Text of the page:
Collective sensing as a source of dynamic managerial capability

Tue, 30 May 2017 09:40:00 BST

The Business School's Strategy and International Business Research Group (SIB) heard Dr Maha Alshaghroud from University of Huddersfield present her research on "Collective sensing as a source of dynamic managerial capability: A situated cognition approach to identifying superior acquisition opportunities".

Maha joined the University of Huddersfield in July 2014 as a Lecturer in Strategic Management. Prior to that, she was awarded  a PhD by Leeds University Business School in 2013 which was focused primarily on understanding how firms develop and sustain ‘dynamic capabilities’. Maha’s research interests identify and elaborate the sources of dynamic managerial capabilities in the context of strategic acquisitions during the early stages of decision making; namely ‘sensing’.

Maha says: “This paper addresses a core but neglected question in corporate strategy of how usually high-yielding (“superior”) acquisition opportunities may be identified. Drawing on a situated cognition perspective of managerial action, we articulate a process in which the top management team (“TMT”) of a UK plastics manufacturer collectively engaged in “purposive improvisation” (Maclean, MacIntosh, Seidl, 2015) to identify superior acquisition opportunities that were “cognitively distant” (Gavetti, 2012) to the firm. This process, which we call “collective sensing”, is presented within a socially situated space of informal “get-togethers” in the acquiring firm wherein reactions to personal ideas for acquisitions that were unknown to the firm were aired and shared among top managers. In get-togethers we suggest how the organisational roles of managers were temporarily put aside in favour of emergent social roles, while enacting these roles also enabled managers to avoid the organisational constraints of their employers. Several propositions are advanced on the nature and utility of collective sensing as a key, initiating stage in corporate strategic management”.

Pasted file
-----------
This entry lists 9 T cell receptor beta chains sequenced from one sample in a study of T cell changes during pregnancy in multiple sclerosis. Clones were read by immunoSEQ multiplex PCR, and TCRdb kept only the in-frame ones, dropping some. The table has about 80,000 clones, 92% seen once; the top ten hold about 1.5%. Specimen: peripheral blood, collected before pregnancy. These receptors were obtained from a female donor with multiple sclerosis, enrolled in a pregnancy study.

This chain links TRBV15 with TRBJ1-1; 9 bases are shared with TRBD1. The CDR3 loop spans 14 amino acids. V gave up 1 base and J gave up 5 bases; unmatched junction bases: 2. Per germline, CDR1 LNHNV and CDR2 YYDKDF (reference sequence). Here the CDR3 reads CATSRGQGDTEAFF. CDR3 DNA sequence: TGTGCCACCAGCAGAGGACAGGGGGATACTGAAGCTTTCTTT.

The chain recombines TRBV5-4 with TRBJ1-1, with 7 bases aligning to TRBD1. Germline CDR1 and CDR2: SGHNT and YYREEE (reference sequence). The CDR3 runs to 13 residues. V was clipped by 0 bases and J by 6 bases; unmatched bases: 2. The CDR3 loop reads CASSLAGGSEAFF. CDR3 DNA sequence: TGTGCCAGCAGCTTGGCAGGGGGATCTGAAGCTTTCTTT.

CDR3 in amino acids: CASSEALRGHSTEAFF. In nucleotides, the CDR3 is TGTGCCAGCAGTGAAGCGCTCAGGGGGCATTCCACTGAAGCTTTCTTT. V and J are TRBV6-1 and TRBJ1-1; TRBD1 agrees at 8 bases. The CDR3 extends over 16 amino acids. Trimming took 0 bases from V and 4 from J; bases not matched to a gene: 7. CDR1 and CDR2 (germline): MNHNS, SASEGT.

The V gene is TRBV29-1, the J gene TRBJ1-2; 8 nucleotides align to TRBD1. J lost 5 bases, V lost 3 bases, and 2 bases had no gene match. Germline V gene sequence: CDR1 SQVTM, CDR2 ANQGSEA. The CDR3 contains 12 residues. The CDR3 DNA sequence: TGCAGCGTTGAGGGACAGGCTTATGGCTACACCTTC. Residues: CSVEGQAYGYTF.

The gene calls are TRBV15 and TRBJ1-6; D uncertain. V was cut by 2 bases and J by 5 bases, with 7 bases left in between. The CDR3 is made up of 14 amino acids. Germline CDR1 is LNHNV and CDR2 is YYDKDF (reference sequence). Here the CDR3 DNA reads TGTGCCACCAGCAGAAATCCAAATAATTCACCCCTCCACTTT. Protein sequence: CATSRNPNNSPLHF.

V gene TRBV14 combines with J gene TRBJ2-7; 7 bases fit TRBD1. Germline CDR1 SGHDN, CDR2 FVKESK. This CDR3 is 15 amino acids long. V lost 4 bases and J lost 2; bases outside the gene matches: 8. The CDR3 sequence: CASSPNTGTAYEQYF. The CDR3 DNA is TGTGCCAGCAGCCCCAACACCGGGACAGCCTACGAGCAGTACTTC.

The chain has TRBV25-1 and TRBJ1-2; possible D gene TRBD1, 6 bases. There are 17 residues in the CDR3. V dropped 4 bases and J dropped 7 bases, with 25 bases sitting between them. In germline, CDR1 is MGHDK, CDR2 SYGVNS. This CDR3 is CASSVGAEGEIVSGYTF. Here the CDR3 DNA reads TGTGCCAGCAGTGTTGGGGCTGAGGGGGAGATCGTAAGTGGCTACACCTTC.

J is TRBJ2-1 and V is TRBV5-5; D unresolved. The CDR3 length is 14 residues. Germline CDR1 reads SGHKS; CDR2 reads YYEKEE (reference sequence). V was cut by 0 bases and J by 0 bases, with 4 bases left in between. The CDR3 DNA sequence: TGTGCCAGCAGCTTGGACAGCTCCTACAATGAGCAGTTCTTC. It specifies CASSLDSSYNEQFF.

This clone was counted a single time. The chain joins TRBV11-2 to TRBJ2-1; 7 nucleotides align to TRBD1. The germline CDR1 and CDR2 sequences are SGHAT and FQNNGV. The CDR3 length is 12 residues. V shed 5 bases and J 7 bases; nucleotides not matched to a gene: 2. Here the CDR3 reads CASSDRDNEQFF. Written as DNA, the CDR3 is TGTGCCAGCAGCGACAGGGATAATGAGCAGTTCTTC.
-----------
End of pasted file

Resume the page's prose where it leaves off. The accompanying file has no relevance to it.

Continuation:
Professor John Anchor, Professor of International Strategy, says  “dynamic capabilities have been one of the most well used conceptualisations in the strategy literature during the last fifteen years. Therefore it is excellent that Maha has been able to combine it with the concept of collective sensing. I wish Maha every success with her continuing research in this area”.

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